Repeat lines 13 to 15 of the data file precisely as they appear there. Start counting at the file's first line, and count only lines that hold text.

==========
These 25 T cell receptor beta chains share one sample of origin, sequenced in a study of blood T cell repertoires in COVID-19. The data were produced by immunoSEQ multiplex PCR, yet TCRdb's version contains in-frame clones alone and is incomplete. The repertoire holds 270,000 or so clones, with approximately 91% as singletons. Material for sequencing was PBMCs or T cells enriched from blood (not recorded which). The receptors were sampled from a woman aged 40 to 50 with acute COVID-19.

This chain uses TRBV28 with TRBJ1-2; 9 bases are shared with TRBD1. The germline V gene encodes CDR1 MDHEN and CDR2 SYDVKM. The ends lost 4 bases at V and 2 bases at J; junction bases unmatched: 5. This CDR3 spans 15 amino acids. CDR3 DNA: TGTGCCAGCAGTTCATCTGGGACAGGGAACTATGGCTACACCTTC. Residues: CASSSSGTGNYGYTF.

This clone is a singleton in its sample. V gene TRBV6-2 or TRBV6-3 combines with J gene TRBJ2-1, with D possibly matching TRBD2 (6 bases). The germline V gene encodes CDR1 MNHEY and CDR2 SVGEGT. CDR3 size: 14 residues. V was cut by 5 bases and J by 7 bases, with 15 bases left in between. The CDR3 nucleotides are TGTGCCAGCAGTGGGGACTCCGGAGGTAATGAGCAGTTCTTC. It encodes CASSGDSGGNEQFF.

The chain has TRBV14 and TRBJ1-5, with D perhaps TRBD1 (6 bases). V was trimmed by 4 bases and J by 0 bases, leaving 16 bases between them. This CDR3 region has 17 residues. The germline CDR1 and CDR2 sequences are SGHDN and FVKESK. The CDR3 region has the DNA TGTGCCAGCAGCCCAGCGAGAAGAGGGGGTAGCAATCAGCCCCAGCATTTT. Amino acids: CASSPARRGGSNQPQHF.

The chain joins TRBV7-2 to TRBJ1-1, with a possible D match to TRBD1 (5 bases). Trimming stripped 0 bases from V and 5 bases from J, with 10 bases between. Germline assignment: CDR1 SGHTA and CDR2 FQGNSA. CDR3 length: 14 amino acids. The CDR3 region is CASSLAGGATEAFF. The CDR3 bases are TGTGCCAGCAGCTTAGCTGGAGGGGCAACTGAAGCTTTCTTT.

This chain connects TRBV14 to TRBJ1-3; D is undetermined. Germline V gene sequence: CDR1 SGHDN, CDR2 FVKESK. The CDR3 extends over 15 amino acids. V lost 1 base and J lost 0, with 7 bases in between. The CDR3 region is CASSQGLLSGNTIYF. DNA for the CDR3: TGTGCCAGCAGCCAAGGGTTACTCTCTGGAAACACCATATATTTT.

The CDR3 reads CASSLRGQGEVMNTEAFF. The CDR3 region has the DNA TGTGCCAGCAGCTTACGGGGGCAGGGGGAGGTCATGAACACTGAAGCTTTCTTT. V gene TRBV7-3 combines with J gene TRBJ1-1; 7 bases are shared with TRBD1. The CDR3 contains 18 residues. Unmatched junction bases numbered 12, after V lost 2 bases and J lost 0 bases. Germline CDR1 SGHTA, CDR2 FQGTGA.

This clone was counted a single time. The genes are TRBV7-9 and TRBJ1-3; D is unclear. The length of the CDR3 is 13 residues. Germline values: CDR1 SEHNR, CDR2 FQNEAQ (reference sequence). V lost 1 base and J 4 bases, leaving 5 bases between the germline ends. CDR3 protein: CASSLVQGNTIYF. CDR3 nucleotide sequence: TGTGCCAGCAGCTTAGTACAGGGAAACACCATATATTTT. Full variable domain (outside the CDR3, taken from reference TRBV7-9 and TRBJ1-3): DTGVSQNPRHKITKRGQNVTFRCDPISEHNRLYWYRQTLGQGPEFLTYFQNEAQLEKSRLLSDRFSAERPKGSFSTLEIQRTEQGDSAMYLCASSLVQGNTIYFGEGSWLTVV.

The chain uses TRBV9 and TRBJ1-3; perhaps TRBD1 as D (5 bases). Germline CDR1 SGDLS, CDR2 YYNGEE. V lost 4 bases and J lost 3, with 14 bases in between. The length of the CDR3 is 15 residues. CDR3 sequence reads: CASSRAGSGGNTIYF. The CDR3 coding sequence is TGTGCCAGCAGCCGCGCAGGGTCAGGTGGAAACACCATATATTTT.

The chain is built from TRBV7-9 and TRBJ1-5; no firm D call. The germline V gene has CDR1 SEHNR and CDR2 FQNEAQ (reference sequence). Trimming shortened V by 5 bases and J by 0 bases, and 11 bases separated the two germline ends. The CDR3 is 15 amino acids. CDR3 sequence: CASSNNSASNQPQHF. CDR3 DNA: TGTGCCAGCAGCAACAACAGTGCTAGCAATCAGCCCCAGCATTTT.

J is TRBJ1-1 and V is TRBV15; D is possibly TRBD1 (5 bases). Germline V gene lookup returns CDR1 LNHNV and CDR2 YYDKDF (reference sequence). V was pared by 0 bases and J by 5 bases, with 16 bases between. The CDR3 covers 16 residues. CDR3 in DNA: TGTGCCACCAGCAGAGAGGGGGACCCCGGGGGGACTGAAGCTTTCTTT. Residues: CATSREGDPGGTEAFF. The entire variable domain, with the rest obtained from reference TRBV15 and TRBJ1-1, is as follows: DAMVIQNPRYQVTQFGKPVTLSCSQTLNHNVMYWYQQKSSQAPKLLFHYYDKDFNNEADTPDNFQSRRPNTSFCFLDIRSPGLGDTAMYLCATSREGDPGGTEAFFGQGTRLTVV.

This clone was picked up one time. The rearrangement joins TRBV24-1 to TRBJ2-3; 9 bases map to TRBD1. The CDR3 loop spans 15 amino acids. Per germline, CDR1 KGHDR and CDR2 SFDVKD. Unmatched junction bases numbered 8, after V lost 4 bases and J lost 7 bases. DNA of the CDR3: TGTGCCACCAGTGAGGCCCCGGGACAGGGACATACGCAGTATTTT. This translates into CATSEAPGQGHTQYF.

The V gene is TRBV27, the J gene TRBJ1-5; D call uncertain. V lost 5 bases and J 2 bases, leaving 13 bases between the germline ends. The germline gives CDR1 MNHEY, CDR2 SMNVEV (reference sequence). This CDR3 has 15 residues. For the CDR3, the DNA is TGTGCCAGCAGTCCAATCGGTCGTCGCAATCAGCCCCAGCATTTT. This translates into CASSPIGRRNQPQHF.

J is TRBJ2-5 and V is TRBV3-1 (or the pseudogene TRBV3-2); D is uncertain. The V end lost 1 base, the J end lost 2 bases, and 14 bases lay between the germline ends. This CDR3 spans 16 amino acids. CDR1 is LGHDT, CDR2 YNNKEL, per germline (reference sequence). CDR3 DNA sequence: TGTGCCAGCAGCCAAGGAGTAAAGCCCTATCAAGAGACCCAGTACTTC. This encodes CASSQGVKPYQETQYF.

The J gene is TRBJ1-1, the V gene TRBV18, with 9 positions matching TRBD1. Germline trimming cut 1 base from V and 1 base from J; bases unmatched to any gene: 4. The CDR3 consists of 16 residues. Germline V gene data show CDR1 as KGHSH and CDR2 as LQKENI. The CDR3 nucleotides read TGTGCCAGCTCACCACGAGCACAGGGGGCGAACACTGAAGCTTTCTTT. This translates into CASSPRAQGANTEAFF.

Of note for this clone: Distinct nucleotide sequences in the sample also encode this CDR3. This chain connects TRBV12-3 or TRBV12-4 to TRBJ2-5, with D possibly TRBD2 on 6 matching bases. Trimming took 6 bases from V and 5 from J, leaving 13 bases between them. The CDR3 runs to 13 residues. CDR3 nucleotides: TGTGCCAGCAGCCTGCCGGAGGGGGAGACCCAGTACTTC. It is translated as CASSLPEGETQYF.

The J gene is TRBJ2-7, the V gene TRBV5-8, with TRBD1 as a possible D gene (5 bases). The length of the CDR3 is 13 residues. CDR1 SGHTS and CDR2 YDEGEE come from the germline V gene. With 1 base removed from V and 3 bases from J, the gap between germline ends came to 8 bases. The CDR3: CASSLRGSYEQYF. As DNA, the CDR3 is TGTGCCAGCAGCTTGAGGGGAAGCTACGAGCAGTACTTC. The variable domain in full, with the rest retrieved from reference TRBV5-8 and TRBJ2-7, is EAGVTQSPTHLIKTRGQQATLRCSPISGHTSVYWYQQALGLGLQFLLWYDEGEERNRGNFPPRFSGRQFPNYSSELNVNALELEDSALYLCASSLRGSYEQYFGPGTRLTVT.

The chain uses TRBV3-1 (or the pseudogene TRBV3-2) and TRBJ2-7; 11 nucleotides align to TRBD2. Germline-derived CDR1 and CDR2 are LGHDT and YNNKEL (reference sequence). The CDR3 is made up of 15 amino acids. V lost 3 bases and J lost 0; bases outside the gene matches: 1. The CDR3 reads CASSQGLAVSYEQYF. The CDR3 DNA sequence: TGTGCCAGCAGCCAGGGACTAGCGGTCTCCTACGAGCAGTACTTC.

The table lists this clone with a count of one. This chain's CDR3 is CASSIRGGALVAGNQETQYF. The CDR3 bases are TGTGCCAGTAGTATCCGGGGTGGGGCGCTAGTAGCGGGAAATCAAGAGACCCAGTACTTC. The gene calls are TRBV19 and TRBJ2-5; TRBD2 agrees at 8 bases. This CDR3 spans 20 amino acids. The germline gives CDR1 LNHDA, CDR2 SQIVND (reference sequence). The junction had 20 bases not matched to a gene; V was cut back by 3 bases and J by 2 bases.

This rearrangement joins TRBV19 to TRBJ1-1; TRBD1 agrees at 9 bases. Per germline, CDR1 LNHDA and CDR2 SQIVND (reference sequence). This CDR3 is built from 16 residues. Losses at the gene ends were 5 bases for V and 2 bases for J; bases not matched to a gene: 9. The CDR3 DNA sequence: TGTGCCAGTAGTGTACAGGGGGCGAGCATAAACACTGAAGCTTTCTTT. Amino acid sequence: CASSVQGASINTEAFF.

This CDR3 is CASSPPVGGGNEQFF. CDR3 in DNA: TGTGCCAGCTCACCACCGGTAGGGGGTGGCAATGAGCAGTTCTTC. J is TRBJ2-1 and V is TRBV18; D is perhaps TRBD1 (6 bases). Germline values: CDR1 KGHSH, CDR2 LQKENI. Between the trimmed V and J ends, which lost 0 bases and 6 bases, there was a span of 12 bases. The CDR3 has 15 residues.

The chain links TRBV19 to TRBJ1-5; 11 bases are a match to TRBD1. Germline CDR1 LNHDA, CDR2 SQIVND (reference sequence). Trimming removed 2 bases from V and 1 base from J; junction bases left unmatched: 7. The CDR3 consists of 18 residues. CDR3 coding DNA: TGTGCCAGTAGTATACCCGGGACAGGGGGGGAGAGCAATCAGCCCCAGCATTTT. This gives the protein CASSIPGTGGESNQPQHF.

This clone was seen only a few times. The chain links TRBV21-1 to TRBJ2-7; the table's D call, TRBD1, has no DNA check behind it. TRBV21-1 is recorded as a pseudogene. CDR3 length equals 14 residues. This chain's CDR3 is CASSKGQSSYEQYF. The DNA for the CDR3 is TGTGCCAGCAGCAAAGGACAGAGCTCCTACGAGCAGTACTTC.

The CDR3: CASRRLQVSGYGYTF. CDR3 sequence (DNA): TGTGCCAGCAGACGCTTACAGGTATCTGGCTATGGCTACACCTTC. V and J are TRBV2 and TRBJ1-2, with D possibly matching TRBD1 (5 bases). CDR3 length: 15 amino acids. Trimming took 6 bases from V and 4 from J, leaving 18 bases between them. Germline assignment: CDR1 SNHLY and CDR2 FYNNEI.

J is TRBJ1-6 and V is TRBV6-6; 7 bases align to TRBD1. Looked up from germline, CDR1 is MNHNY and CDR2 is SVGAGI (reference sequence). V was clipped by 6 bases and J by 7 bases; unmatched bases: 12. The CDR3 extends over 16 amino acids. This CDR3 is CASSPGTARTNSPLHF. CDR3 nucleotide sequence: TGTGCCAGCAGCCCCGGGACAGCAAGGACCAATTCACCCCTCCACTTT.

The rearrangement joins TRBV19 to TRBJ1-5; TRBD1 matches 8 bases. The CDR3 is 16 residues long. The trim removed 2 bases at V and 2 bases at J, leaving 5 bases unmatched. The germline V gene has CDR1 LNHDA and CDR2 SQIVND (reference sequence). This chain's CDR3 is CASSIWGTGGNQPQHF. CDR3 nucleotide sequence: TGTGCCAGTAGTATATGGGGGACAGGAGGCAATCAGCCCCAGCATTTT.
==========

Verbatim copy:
The V gene is TRBV27, the J gene TRBJ1-5; D call uncertain. V lost 5 bases and J 2 bases, leaving 13 bases between the germline ends. The germline gives CDR1 MNHEY, CDR2 SMNVEV (reference sequence). This CDR3 has 15 residues. For the CDR3, the DNA is TGTGCCAGCAGTCCAATCGGTCGTCGCAATCAGCCCCAGCATTTT. This translates into CASSPIGRRNQPQHF.

J is TRBJ2-5 and V is TRBV3-1 (or the pseudogene TRBV3-2); D is uncertain. The V end lost 1 base, the J end lost 2 bases, and 14 bases lay between the germline ends. This CDR3 spans 16 amino acids. CDR1 is LGHDT, CDR2 YNNKEL, per germline (reference sequence). CDR3 DNA sequence: TGTGCCAGCAGCCAAGGAGTAAAGCCCTATCAAGAGACCCAGTACTTC. This encodes CASSQGVKPYQETQYF.

The J gene is TRBJ1-1, the V gene TRBV18, with 9 positions matching TRBD1. Germline trimming cut 1 base from V and 1 base from J; bases unmatched to any gene: 4. The CDR3 consists of 16 residues. Germline V gene data show CDR1 as KGHSH and CDR2 as LQKENI. The CDR3 nucleotides read TGTGCCAGCTCACCACGAGCACAGGGGGCGAACACTGAAGCTTTCTTT. This translates into CASSPRAQGANTEAFF.